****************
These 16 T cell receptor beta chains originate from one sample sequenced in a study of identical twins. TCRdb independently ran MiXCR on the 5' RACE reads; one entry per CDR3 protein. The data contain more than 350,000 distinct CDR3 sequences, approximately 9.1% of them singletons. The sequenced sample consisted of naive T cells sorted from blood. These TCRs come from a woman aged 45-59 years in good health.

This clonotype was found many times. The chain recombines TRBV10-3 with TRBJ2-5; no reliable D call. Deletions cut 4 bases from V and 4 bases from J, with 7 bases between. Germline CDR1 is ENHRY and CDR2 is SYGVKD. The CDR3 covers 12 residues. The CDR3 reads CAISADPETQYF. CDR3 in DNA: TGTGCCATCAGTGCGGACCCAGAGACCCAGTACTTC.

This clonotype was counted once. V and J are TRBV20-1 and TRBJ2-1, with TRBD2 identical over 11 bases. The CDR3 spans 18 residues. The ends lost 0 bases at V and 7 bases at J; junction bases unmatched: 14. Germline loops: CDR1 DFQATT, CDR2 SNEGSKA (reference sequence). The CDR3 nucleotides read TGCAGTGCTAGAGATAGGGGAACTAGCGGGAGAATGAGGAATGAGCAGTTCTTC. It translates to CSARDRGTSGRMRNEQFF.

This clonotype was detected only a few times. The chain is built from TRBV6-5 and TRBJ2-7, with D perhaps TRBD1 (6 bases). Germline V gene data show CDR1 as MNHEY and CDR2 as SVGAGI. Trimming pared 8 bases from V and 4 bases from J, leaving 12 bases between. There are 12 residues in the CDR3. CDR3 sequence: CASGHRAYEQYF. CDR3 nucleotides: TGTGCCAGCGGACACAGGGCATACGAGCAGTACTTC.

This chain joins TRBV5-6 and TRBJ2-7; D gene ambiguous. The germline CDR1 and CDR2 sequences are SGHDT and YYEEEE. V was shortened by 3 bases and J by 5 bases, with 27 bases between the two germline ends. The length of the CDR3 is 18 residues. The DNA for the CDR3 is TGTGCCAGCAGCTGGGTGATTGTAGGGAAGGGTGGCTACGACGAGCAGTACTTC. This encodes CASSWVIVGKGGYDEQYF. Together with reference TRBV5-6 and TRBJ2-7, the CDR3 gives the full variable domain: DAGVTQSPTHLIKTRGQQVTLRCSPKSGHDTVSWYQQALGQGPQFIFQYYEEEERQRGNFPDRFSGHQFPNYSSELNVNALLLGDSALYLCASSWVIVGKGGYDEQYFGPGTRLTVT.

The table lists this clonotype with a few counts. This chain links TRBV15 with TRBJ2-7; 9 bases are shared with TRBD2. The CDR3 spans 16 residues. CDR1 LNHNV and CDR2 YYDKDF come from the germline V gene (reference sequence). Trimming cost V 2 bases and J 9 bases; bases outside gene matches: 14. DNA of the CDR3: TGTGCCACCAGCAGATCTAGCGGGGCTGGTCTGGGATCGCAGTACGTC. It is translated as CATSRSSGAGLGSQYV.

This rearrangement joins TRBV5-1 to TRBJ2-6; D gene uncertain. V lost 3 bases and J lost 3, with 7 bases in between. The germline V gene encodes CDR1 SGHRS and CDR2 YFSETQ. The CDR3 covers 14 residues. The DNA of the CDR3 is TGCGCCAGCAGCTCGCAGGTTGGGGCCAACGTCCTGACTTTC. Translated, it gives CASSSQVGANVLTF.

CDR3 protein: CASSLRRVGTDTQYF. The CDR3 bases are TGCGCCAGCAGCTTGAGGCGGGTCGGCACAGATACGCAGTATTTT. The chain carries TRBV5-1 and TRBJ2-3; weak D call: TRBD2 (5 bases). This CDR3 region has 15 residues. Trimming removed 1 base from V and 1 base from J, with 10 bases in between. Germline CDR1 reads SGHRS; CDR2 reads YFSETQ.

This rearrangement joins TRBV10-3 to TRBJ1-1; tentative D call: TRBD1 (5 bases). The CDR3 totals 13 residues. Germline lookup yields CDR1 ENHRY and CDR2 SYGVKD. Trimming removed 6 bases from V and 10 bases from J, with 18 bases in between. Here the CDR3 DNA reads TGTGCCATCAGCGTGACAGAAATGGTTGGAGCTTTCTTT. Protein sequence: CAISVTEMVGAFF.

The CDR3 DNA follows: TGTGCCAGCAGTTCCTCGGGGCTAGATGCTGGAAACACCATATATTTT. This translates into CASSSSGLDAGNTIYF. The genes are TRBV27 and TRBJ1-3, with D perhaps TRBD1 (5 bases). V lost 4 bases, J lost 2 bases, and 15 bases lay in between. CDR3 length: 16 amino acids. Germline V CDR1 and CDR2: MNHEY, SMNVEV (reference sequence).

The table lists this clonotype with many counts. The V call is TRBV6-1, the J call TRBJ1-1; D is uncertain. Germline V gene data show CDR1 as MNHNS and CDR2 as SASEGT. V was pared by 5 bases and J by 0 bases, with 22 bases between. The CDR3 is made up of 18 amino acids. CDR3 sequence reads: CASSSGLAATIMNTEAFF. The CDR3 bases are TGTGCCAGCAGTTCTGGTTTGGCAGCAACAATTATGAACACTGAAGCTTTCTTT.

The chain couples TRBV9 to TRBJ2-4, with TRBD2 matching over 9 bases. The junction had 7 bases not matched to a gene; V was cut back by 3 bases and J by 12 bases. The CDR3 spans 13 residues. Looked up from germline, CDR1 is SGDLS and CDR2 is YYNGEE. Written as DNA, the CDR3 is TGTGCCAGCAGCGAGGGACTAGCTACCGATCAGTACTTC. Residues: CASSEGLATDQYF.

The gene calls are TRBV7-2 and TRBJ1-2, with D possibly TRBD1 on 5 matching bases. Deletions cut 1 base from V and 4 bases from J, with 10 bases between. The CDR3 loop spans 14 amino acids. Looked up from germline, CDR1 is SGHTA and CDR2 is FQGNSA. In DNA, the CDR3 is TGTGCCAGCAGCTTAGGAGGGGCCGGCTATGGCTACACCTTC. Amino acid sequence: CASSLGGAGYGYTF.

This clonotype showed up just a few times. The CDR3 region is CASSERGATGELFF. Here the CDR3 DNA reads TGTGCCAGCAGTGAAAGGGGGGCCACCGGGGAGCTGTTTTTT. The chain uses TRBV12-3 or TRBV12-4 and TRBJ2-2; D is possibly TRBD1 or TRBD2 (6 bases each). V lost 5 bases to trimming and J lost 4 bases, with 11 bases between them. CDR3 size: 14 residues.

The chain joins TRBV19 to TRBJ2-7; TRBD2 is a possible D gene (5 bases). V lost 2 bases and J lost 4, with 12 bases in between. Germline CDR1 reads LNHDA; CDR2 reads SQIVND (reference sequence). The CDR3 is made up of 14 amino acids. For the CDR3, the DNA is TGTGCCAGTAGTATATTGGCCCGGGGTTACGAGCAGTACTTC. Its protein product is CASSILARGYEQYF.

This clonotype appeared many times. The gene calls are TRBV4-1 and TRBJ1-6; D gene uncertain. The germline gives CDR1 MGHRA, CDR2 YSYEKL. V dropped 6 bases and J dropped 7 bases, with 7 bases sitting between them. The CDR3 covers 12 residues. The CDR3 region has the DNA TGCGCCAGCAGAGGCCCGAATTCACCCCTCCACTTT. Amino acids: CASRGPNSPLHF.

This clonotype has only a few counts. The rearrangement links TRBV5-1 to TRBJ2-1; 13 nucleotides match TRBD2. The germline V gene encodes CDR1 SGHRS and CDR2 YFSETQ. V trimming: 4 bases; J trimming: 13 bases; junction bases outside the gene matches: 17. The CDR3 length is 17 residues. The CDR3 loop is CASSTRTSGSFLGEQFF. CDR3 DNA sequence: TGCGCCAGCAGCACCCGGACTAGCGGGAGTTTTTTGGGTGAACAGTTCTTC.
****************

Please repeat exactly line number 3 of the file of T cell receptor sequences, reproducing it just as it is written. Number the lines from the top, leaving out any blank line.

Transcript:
This clonotype was counted once. V and J are TRBV20-1 and TRBJ2-1, with TRBD2 identical over 11 bases. The CDR3 spans 18 residues. The ends lost 0 bases at V and 7 bases at J; junction bases unmatched: 14. Germline loops: CDR1 DFQATT, CDR2 SNEGSKA (reference sequence). The CDR3 nucleotides read TGCAGTGCTAGAGATAGGGGAACTAGCGGGAGAATGAGGAATGAGCAGTTCTTC. It translates to CSARDRGTSGRMRNEQFF.